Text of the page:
That is not how it was in 1892 in Oak Park.  Frank Lipo at the Oak Park River Forest Historical Society pointed out to me that the trains ran right down the middle of the road, no elevation at all.

Here is a picture of the Chicago Northwestern tracks at Harlem Ave (a few blocks away from where Nathan was hit):

photo thanks to Oak Park River Forest Historical Society
The corner of Harlem Ave and South Blvd

There is no challenge for someone walking with two canes to get onto these tracks!

Today those same tracks are up a full flight of stairs with North Blvd on one side and South Blvd on the other!

©Erica Dakin Voolich, 2012.
The link to this post is: http://genea-adventures.blogspot.com/2012/07/death-on-railroad-tracks-rest-of-story.html

Friday, January 27, 2012

52 Weeks of Abundant Genealogy: Esther DeLoss, from a family trying to be "Lost"?

The fifth week challenge:  Life experiences:  Sometimes the challenges in life provide the best learning experiences.  Can you find an example of this in your own family tree?  Which brick wall ancestor are you most thankful for, and how did that person shape your family history experience?

For years I've been stuck on Esther DeLoss, my GGG'grandmother.  I knew she was married to Nathan COBB.  The COBBs are one of those families who many folks have researched back to Henry COBB who came to Plymouth Colony in 1632.  

I had this nagging question, who was Esther?  Family trees online have incorrect information for her.  I have looked for obituaries and a death certificate for years.  In her son-in-law's scrapbook was a news clipping:  "COBB--At Oak Park, January 25, Mrs Nathan Cobb, aged 83 years.  Mother of Mrs. R. S. Worthington. 
Funeral services at 8 a.m. at residence.  Burial at Rosehill"  Handwritten on it is "1889."
Years later I found:
"Mrs Nathan Cobb, the venerable mother of Mrs R. S. Worthington, died last Friday, and was buried in Forest Home Cemetery on Sunday."
Oak Park Reporter, 1 February 1889.
For starters, was she buried in Rosehill or Forest Home Cemetery?  I found her at Rosehill along with her husband and his brothers' families even though the newspaper coverage of his death said he was buried in Oakhill.

The State of Illinois has no death certificate for her and her daughter said they came from Rome NY to Chicago after she was born.  Luckily the cemetery had birth and death information for her:
born 31 August 1805, died 26 January 1889.  Finding her, and visiting the cemetery was a breakthrough as to dates.  Her daughter's death certificate gives her mother's name as Esther DeLoss born in an unknown city in New York.

I continued looking in NY state for a DeLOSS family without much luck.  Then I decided that maybe I should see what I could find out about a Louis Homri DeLoss whose obituary was also in Esther's son-in-law's scrapbook.  Maybe, just maybe they were related, afterall, DeLoss didn't seem to be a very common name in my searches.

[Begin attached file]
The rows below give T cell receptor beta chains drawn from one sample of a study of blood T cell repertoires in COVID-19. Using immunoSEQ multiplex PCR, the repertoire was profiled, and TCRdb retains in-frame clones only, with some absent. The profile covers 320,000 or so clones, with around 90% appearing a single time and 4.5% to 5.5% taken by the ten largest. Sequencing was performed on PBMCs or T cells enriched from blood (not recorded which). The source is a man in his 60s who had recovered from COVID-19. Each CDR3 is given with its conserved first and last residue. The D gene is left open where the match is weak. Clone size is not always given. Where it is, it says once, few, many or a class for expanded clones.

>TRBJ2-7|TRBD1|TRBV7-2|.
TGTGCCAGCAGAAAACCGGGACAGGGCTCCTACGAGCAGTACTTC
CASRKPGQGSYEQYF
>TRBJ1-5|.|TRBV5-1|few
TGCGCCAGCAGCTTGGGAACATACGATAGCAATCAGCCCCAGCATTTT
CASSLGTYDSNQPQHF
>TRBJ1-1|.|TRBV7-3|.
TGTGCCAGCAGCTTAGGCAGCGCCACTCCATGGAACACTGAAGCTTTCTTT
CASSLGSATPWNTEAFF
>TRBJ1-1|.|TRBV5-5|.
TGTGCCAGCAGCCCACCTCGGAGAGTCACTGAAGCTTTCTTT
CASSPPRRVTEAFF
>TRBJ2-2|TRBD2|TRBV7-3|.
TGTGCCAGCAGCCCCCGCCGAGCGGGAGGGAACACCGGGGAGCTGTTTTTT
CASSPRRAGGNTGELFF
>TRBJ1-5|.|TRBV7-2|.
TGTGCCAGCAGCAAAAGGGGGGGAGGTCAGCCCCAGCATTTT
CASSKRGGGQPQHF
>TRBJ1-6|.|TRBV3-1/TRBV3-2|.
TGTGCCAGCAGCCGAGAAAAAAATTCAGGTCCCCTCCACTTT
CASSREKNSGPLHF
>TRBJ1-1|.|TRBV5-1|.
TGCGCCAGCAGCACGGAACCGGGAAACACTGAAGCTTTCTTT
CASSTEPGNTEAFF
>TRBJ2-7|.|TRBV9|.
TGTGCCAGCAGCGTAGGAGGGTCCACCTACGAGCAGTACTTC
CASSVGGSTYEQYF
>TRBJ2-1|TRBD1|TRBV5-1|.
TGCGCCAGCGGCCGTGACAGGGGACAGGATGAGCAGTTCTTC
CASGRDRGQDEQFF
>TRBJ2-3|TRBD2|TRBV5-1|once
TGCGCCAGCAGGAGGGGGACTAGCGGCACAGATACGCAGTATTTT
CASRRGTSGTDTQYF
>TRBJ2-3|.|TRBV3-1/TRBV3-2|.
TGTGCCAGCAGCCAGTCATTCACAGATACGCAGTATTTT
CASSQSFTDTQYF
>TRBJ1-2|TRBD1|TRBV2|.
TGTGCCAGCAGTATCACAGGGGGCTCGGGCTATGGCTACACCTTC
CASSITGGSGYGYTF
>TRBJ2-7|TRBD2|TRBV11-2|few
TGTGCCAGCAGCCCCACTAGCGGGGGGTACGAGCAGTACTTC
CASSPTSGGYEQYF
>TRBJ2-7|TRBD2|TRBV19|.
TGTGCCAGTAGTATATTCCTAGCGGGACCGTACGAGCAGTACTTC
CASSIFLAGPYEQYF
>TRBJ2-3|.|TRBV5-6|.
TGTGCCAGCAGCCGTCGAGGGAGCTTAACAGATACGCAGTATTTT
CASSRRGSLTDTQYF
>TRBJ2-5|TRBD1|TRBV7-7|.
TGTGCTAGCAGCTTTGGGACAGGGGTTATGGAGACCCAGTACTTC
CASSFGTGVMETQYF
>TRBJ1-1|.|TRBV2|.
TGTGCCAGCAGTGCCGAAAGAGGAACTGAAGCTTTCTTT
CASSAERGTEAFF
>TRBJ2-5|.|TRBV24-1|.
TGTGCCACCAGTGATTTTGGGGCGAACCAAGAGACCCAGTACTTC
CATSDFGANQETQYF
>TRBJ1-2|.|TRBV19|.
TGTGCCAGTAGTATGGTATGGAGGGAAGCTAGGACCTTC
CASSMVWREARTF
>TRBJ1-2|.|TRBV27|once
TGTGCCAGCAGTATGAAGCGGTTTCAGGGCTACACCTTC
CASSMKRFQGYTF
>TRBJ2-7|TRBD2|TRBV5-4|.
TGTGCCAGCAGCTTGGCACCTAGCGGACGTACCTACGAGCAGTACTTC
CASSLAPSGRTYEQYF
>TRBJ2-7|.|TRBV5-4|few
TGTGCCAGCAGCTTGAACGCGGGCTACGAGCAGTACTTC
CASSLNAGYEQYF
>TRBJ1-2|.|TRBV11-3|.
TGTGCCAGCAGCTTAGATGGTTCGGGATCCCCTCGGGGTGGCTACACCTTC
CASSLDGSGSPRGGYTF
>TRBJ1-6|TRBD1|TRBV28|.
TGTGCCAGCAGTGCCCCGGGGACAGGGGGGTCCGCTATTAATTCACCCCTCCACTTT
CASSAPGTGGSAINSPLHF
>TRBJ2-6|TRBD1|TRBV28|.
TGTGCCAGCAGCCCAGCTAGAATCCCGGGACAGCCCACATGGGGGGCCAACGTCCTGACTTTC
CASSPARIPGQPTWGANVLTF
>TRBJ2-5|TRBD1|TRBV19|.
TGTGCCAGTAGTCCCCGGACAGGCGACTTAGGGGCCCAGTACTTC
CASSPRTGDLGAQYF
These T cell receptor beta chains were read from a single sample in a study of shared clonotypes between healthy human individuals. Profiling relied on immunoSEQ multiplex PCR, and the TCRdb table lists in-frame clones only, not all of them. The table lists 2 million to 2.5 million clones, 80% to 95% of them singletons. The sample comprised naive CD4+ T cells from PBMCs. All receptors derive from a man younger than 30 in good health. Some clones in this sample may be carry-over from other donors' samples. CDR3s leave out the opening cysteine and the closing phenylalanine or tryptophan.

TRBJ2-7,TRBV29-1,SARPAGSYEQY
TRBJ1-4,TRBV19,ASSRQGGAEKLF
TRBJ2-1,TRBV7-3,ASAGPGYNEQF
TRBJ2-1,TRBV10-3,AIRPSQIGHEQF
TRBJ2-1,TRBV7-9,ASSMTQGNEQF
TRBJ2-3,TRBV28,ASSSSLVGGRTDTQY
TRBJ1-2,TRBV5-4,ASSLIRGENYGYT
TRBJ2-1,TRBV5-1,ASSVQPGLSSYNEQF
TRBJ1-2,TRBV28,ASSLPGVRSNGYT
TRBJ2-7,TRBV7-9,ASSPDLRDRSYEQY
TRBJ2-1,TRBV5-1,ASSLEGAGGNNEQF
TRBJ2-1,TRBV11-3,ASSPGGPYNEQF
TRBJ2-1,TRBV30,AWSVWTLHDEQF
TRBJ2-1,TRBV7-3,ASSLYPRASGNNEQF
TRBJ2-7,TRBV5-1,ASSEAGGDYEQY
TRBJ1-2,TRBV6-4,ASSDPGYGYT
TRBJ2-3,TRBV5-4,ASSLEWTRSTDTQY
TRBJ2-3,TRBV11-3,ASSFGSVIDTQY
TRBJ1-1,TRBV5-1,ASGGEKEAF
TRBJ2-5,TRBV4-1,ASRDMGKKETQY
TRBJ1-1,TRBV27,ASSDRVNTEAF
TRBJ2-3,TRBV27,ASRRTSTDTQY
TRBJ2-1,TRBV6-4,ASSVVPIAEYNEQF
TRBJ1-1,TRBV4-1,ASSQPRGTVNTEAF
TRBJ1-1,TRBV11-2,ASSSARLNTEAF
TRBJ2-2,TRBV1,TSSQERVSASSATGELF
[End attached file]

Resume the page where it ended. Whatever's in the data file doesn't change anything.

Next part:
I transcribed the obituary for this beloved preacher who died in Iowa in 1865, twenty-four years before Esther.  Louis was born four years before Esther (at least in that obituary), so maybe they were siblings.  I learned that "In his preparation for the ministry, Mr DeLoss was subjected to the obstacles and hindrances known only to the poor, but his energy and perserverance  he was successful."

I contacted historical societies in NY state in the neighborhood of Rome NY where she was supposedly from.  No hits.  Then I contacted Hamilton College's archive -- according to  his obituary, Louis graduated from their seminary.  Maybe there were some records.  The wonderful archivist said he didn't have any record of anyone by that name graduating from Hamilton, BUT [drumroll ...] there was a Louis Homri LOSS who graduated!  Same first and middle name, slight addition to last name!

Once I searched for him, I found an obituary in a Presbyterian Almanac which said:  "LOSS, LEWIS HOMRI -- The son of Samuel and Esther Loss was born in Augusta, Oneida County, New York, July 1, 1803."  This gives a different year of birth, but also gives us parents and place!

Now I started searching for LOSS, instead of DeLOSS.  There are a few folks named LOSS and as a result I have connected with another researcher looking for the LOSS family in NY state -- I answered her post on Rootsweb many years after she originally posted it and I am the only person who responded directed to her post!  

It looks like they are siblings (not proved, but working on it), and it seems that their father was called Samuel Loss sometimes and other times was Samuel DeLoss, while none of his siblings changed their names -- their were always called Loss.  

I telephoned the elder widow of one of Louis Homri DeLoss's great grandchildren and she said she has traced her side of the family, but after no success on her husband's they decided that "they wanted to be lost!"  

What I have learned is the probable actual birth name of Elnora Esther DeLoss, and that there are wonderful folks out there who patiently answer questions by researchers like me and are willing to join in the hunt.  I now have found a co-conspirator to share questions, finds, and hopefully some clue as to why LOSS became DeLOSS in an effort to become LOST!